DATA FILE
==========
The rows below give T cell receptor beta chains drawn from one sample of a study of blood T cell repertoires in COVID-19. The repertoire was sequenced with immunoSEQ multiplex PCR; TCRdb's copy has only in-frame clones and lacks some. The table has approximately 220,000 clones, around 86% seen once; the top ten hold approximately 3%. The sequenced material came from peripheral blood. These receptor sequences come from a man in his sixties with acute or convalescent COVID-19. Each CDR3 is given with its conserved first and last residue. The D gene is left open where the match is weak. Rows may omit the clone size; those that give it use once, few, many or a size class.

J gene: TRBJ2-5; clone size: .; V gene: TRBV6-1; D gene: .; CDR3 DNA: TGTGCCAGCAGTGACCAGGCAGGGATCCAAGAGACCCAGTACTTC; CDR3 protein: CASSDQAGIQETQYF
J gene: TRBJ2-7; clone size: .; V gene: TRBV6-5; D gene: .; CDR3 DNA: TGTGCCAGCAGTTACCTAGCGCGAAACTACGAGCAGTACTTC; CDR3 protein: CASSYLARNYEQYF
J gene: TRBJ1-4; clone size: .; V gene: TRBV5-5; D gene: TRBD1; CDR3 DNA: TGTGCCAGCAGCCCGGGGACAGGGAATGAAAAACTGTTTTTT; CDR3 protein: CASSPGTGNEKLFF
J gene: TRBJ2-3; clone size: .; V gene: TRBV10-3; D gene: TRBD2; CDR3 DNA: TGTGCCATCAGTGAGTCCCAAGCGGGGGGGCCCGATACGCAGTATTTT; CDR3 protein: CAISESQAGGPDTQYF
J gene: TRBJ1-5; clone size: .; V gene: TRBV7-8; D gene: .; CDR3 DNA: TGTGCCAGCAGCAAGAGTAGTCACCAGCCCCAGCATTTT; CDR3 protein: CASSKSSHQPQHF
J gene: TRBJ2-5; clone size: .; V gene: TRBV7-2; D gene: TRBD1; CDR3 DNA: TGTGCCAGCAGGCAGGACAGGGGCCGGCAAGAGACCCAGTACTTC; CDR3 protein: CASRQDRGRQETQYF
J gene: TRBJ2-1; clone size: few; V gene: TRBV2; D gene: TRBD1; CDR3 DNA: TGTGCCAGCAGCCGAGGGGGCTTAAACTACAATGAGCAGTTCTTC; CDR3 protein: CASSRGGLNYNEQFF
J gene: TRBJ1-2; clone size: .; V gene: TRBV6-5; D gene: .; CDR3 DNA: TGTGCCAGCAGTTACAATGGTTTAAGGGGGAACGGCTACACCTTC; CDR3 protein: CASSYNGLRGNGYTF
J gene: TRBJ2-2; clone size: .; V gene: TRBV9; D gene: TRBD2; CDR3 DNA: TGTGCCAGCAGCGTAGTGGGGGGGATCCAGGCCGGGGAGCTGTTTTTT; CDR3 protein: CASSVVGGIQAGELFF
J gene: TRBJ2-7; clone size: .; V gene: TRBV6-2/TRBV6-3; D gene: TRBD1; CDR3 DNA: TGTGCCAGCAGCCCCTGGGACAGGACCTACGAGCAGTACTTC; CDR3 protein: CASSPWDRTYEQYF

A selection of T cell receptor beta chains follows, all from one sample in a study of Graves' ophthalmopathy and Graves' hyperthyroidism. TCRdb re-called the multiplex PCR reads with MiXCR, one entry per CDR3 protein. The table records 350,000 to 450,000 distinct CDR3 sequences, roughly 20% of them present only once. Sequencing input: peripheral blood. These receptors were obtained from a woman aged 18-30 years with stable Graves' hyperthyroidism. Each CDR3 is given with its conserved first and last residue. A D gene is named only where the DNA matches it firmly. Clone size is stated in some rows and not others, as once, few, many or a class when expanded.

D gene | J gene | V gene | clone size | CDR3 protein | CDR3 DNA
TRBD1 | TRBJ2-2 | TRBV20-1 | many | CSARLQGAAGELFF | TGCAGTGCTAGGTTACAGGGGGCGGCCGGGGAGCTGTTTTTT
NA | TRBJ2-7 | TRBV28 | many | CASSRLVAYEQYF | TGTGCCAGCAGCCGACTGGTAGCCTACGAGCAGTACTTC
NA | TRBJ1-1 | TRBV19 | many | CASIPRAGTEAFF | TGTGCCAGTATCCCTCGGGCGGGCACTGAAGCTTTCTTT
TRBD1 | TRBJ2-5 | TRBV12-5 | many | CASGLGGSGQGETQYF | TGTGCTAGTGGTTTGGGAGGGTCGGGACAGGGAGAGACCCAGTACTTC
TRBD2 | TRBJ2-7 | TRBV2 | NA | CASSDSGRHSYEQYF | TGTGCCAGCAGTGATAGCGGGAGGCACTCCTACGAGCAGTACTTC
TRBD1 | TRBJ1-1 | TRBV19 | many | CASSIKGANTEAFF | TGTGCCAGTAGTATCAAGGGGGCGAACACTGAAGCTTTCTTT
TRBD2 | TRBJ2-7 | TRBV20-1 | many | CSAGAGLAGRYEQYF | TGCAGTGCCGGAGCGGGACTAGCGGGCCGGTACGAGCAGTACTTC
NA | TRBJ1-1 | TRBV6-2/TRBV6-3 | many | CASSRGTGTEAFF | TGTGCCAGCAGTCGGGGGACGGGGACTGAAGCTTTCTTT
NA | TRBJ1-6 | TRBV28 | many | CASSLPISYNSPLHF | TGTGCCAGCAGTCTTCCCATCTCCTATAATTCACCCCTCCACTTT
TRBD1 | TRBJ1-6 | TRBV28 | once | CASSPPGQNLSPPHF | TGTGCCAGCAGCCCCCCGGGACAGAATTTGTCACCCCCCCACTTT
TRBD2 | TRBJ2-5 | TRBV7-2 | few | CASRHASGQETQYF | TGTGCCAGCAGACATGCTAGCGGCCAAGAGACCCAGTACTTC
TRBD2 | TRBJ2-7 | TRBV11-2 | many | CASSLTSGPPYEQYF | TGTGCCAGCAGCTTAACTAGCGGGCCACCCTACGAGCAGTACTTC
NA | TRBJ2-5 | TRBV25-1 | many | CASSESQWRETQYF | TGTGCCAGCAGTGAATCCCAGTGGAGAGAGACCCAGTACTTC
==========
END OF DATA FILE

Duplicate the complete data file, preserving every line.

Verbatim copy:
The rows below give T cell receptor beta chains drawn from one sample of a study of blood T cell repertoires in COVID-19. The repertoire was sequenced with immunoSEQ multiplex PCR; TCRdb's copy has only in-frame clones and lacks some. The table has approximately 220,000 clones, around 86% seen once; the top ten hold approximately 3%. The sequenced material came from peripheral blood. These receptor sequences come from a man in his sixties with acute or convalescent COVID-19. Each CDR3 is given with its conserved first and last residue. The D gene is left open where the match is weak. Rows may omit the clone size; those that give it use once, few, many or a size class.

J gene: TRBJ2-5; clone size: .; V gene: TRBV6-1; D gene: .; CDR3 DNA: TGTGCCAGCAGTGACCAGGCAGGGATCCAAGAGACCCAGTACTTC; CDR3 protein: CASSDQAGIQETQYF
J gene: TRBJ2-7; clone size: .; V gene: TRBV6-5; D gene: .; CDR3 DNA: TGTGCCAGCAGTTACCTAGCGCGAAACTACGAGCAGTACTTC; CDR3 protein: CASSYLARNYEQYF
J gene: TRBJ1-4; clone size: .; V gene: TRBV5-5; D gene: TRBD1; CDR3 DNA: TGTGCCAGCAGCCCGGGGACAGGGAATGAAAAACTGTTTTTT; CDR3 protein: CASSPGTGNEKLFF
J gene: TRBJ2-3; clone size: .; V gene: TRBV10-3; D gene: TRBD2; CDR3 DNA: TGTGCCATCAGTGAGTCCCAAGCGGGGGGGCCCGATACGCAGTATTTT; CDR3 protein: CAISESQAGGPDTQYF
J gene: TRBJ1-5; clone size: .; V gene: TRBV7-8; D gene: .; CDR3 DNA: TGTGCCAGCAGCAAGAGTAGTCACCAGCCCCAGCATTTT; CDR3 protein: CASSKSSHQPQHF
J gene: TRBJ2-5; clone size: .; V gene: TRBV7-2; D gene: TRBD1; CDR3 DNA: TGTGCCAGCAGGCAGGACAGGGGCCGGCAAGAGACCCAGTACTTC; CDR3 protein: CASRQDRGRQETQYF
J gene: TRBJ2-1; clone size: few; V gene: TRBV2; D gene: TRBD1; CDR3 DNA: TGTGCCAGCAGCCGAGGGGGCTTAAACTACAATGAGCAGTTCTTC; CDR3 protein: CASSRGGLNYNEQFF
J gene: TRBJ1-2; clone size: .; V gene: TRBV6-5; D gene: .; CDR3 DNA: TGTGCCAGCAGTTACAATGGTTTAAGGGGGAACGGCTACACCTTC; CDR3 protein: CASSYNGLRGNGYTF
J gene: TRBJ2-2; clone size: .; V gene: TRBV9; D gene: TRBD2; CDR3 DNA: TGTGCCAGCAGCGTAGTGGGGGGGATCCAGGCCGGGGAGCTGTTTTTT; CDR3 protein: CASSVVGGIQAGELFF
J gene: TRBJ2-7; clone size: .; V gene: TRBV6-2/TRBV6-3; D gene: TRBD1; CDR3 DNA: TGTGCCAGCAGCCCCTGGGACAGGACCTACGAGCAGTACTTC; CDR3 protein: CASSPWDRTYEQYF

A selection of T cell receptor beta chains follows, all from one sample in a study of Graves' ophthalmopathy and Graves' hyperthyroidism. TCRdb re-called the multiplex PCR reads with MiXCR, one entry per CDR3 protein. The table records 350,000 to 450,000 distinct CDR3 sequences, roughly 20% of them present only once. Sequencing input: peripheral blood. These receptors were obtained from a woman aged 18-30 years with stable Graves' hyperthyroidism. Each CDR3 is given with its conserved first and last residue. A D gene is named only where the DNA matches it firmly. Clone size is stated in some rows and not others, as once, few, many or a class when expanded.

D gene | J gene | V gene | clone size | CDR3 protein | CDR3 DNA
TRBD1 | TRBJ2-2 | TRBV20-1 | many | CSARLQGAAGELFF | TGCAGTGCTAGGTTACAGGGGGCGGCCGGGGAGCTGTTTTTT
NA | TRBJ2-7 | TRBV28 | many | CASSRLVAYEQYF | TGTGCCAGCAGCCGACTGGTAGCCTACGAGCAGTACTTC
NA | TRBJ1-1 | TRBV19 | many | CASIPRAGTEAFF | TGTGCCAGTATCCCTCGGGCGGGCACTGAAGCTTTCTTT
TRBD1 | TRBJ2-5 | TRBV12-5 | many | CASGLGGSGQGETQYF | TGTGCTAGTGGTTTGGGAGGGTCGGGACAGGGAGAGACCCAGTACTTC
TRBD2 | TRBJ2-7 | TRBV2 | NA | CASSDSGRHSYEQYF | TGTGCCAGCAGTGATAGCGGGAGGCACTCCTACGAGCAGTACTTC
TRBD1 | TRBJ1-1 | TRBV19 | many | CASSIKGANTEAFF | TGTGCCAGTAGTATCAAGGGGGCGAACACTGAAGCTTTCTTT
TRBD2 | TRBJ2-7 | TRBV20-1 | many | CSAGAGLAGRYEQYF | TGCAGTGCCGGAGCGGGACTAGCGGGCCGGTACGAGCAGTACTTC
NA | TRBJ1-1 | TRBV6-2/TRBV6-3 | many | CASSRGTGTEAFF | TGTGCCAGCAGTCGGGGGACGGGGACTGAAGCTTTCTTT
NA | TRBJ1-6 | TRBV28 | many | CASSLPISYNSPLHF | TGTGCCAGCAGTCTTCCCATCTCCTATAATTCACCCCTCCACTTT
TRBD1 | TRBJ1-6 | TRBV28 | once | CASSPPGQNLSPPHF | TGTGCCAGCAGCCCCCCGGGACAGAATTTGTCACCCCCCCACTTT
TRBD2 | TRBJ2-5 | TRBV7-2 | few | CASRHASGQETQYF | TGTGCCAGCAGACATGCTAGCGGCCAAGAGACCCAGTACTTC
TRBD2 | TRBJ2-7 | TRBV11-2 | many | CASSLTSGPPYEQYF | TGTGCCAGCAGCTTAACTAGCGGGCCACCCTACGAGCAGTACTTC
NA | TRBJ2-5 | TRBV25-1 | many | CASSESQWRETQYF | TGTGCCAGCAGTGAATCCCAGTGGAGAGAGACCCAGTACTTC